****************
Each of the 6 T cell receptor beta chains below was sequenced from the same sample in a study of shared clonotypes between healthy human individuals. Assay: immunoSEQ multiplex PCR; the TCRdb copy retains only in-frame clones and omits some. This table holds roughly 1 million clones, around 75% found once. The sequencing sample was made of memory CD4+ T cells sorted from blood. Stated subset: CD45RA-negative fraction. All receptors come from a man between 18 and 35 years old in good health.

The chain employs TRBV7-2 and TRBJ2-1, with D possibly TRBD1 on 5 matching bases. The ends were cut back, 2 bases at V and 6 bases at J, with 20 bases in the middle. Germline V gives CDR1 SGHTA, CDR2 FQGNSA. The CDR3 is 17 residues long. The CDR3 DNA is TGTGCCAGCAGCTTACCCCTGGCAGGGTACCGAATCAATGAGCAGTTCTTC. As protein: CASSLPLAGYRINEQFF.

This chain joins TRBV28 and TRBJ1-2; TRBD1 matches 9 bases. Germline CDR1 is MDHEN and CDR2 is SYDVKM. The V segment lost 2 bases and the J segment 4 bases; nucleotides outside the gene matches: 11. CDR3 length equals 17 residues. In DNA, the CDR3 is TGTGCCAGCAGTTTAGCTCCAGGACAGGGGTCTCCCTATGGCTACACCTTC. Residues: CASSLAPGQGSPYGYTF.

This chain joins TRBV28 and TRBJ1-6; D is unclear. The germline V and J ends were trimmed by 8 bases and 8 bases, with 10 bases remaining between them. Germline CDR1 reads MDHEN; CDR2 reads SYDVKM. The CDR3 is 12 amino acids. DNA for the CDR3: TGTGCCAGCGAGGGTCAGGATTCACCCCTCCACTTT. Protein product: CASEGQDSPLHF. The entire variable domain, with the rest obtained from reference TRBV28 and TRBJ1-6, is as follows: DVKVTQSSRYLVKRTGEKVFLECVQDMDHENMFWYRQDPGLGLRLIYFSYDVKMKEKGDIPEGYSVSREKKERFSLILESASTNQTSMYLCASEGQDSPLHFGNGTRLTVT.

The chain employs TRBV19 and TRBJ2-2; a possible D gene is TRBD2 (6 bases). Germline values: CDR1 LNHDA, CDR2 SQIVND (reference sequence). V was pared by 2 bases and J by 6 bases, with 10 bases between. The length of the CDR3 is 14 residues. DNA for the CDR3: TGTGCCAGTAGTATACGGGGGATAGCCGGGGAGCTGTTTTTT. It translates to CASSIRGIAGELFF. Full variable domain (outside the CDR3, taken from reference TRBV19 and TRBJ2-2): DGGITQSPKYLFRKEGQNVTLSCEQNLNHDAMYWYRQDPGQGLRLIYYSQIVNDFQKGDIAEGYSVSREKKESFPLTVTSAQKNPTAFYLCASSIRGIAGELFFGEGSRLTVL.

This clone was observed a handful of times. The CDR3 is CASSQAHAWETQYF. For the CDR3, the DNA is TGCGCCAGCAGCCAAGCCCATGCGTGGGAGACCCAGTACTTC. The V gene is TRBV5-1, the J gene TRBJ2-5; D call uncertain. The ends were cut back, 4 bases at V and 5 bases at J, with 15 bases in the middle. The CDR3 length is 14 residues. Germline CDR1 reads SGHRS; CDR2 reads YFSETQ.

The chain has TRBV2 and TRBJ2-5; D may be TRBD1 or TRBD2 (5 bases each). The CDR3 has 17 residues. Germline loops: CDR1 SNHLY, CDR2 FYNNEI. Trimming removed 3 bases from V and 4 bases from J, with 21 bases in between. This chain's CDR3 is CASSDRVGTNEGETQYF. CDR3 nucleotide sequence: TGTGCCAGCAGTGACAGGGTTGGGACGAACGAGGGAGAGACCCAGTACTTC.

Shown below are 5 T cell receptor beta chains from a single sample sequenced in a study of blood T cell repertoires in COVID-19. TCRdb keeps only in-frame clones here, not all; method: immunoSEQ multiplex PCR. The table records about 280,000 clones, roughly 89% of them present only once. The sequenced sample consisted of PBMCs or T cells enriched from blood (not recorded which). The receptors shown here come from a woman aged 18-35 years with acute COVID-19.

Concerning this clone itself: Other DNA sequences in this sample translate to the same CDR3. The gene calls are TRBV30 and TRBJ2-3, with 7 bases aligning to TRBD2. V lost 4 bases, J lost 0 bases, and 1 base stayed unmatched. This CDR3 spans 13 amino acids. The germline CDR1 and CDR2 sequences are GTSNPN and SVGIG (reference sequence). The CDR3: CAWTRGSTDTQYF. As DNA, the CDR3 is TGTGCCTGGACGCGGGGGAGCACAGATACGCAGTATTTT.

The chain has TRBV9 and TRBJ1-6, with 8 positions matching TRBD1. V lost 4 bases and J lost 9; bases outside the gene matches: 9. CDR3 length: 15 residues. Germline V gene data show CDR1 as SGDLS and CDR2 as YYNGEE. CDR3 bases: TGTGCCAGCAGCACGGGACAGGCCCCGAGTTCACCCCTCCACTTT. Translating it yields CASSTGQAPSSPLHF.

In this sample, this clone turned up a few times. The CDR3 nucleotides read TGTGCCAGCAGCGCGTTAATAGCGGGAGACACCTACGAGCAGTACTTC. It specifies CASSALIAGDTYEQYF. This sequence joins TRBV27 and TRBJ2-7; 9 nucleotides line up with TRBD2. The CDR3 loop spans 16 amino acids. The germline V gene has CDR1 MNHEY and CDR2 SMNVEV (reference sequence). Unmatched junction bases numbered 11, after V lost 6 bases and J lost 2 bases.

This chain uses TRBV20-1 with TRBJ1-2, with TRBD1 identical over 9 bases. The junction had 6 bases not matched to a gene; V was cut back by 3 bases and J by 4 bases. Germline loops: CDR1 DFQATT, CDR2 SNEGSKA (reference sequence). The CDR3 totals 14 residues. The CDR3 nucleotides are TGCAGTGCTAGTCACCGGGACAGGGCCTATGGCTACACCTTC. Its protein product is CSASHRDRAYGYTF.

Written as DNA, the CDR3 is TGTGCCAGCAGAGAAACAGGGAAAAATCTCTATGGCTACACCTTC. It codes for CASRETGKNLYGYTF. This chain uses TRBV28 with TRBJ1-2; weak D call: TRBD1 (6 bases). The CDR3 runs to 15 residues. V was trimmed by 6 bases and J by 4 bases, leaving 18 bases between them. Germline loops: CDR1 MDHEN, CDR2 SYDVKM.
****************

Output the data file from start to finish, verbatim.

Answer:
Each of the 6 T cell receptor beta chains below was sequenced from the same sample in a study of shared clonotypes between healthy human individuals. Assay: immunoSEQ multiplex PCR; the TCRdb copy retains only in-frame clones and omits some. This table holds roughly 1 million clones, around 75% found once. The sequencing sample was made of memory CD4+ T cells sorted from blood. Stated subset: CD45RA-negative fraction. All receptors come from a man between 18 and 35 years old in good health.

The chain employs TRBV7-2 and TRBJ2-1, with D possibly TRBD1 on 5 matching bases. The ends were cut back, 2 bases at V and 6 bases at J, with 20 bases in the middle. Germline V gives CDR1 SGHTA, CDR2 FQGNSA. The CDR3 is 17 residues long. The CDR3 DNA is TGTGCCAGCAGCTTACCCCTGGCAGGGTACCGAATCAATGAGCAGTTCTTC. As protein: CASSLPLAGYRINEQFF.

This chain joins TRBV28 and TRBJ1-2; TRBD1 matches 9 bases. Germline CDR1 is MDHEN and CDR2 is SYDVKM. The V segment lost 2 bases and the J segment 4 bases; nucleotides outside the gene matches: 11. CDR3 length equals 17 residues. In DNA, the CDR3 is TGTGCCAGCAGTTTAGCTCCAGGACAGGGGTCTCCCTATGGCTACACCTTC. Residues: CASSLAPGQGSPYGYTF.

This chain joins TRBV28 and TRBJ1-6; D is unclear. The germline V and J ends were trimmed by 8 bases and 8 bases, with 10 bases remaining between them. Germline CDR1 reads MDHEN; CDR2 reads SYDVKM. The CDR3 is 12 amino acids. DNA for the CDR3: TGTGCCAGCGAGGGTCAGGATTCACCCCTCCACTTT. Protein product: CASEGQDSPLHF. The entire variable domain, with the rest obtained from reference TRBV28 and TRBJ1-6, is as follows: DVKVTQSSRYLVKRTGEKVFLECVQDMDHENMFWYRQDPGLGLRLIYFSYDVKMKEKGDIPEGYSVSREKKERFSLILESASTNQTSMYLCASEGQDSPLHFGNGTRLTVT.

The chain employs TRBV19 and TRBJ2-2; a possible D gene is TRBD2 (6 bases). Germline values: CDR1 LNHDA, CDR2 SQIVND (reference sequence). V was pared by 2 bases and J by 6 bases, with 10 bases between. The length of the CDR3 is 14 residues. DNA for the CDR3: TGTGCCAGTAGTATACGGGGGATAGCCGGGGAGCTGTTTTTT. It translates to CASSIRGIAGELFF. Full variable domain (outside the CDR3, taken from reference TRBV19 and TRBJ2-2): DGGITQSPKYLFRKEGQNVTLSCEQNLNHDAMYWYRQDPGQGLRLIYYSQIVNDFQKGDIAEGYSVSREKKESFPLTVTSAQKNPTAFYLCASSIRGIAGELFFGEGSRLTVL.

This clone was observed a handful of times. The CDR3 is CASSQAHAWETQYF. For the CDR3, the DNA is TGCGCCAGCAGCCAAGCCCATGCGTGGGAGACCCAGTACTTC. The V gene is TRBV5-1, the J gene TRBJ2-5; D call uncertain. The ends were cut back, 4 bases at V and 5 bases at J, with 15 bases in the middle. The CDR3 length is 14 residues. Germline CDR1 reads SGHRS; CDR2 reads YFSETQ.

The chain has TRBV2 and TRBJ2-5; D may be TRBD1 or TRBD2 (5 bases each). The CDR3 has 17 residues. Germline loops: CDR1 SNHLY, CDR2 FYNNEI. Trimming removed 3 bases from V and 4 bases from J, with 21 bases in between. This chain's CDR3 is CASSDRVGTNEGETQYF. CDR3 nucleotide sequence: TGTGCCAGCAGTGACAGGGTTGGGACGAACGAGGGAGAGACCCAGTACTTC.

Shown below are 5 T cell receptor beta chains from a single sample sequenced in a study of blood T cell repertoires in COVID-19. TCRdb keeps only in-frame clones here, not all; method: immunoSEQ multiplex PCR. The table records about 280,000 clones, roughly 89% of them present only once. The sequenced sample consisted of PBMCs or T cells enriched from blood (not recorded which). The receptors shown here come from a woman aged 18-35 years with acute COVID-19.

Concerning this clone itself: Other DNA sequences in this sample translate to the same CDR3. The gene calls are TRBV30 and TRBJ2-3, with 7 bases aligning to TRBD2. V lost 4 bases, J lost 0 bases, and 1 base stayed unmatched. This CDR3 spans 13 amino acids. The germline CDR1 and CDR2 sequences are GTSNPN and SVGIG (reference sequence). The CDR3: CAWTRGSTDTQYF. As DNA, the CDR3 is TGTGCCTGGACGCGGGGGAGCACAGATACGCAGTATTTT.

The chain has TRBV9 and TRBJ1-6, with 8 positions matching TRBD1. V lost 4 bases and J lost 9; bases outside the gene matches: 9. CDR3 length: 15 residues. Germline V gene data show CDR1 as SGDLS and CDR2 as YYNGEE. CDR3 bases: TGTGCCAGCAGCACGGGACAGGCCCCGAGTTCACCCCTCCACTTT. Translating it yields CASSTGQAPSSPLHF.

In this sample, this clone turned up a few times. The CDR3 nucleotides read TGTGCCAGCAGCGCGTTAATAGCGGGAGACACCTACGAGCAGTACTTC. It specifies CASSALIAGDTYEQYF. This sequence joins TRBV27 and TRBJ2-7; 9 nucleotides line up with TRBD2. The CDR3 loop spans 16 amino acids. The germline V gene has CDR1 MNHEY and CDR2 SMNVEV (reference sequence). Unmatched junction bases numbered 11, after V lost 6 bases and J lost 2 bases.

This chain uses TRBV20-1 with TRBJ1-2, with TRBD1 identical over 9 bases. The junction had 6 bases not matched to a gene; V was cut back by 3 bases and J by 4 bases. Germline loops: CDR1 DFQATT, CDR2 SNEGSKA (reference sequence). The CDR3 totals 14 residues. The CDR3 nucleotides are TGCAGTGCTAGTCACCGGGACAGGGCCTATGGCTACACCTTC. Its protein product is CSASHRDRAYGYTF.

Written as DNA, the CDR3 is TGTGCCAGCAGAGAAACAGGGAAAAATCTCTATGGCTACACCTTC. It codes for CASRETGKNLYGYTF. This chain uses TRBV28 with TRBJ1-2; weak D call: TRBD1 (6 bases). The CDR3 runs to 15 residues. V was trimmed by 6 bases and J by 4 bases, leaving 18 bases between them. Germline loops: CDR1 MDHEN, CDR2 SYDVKM.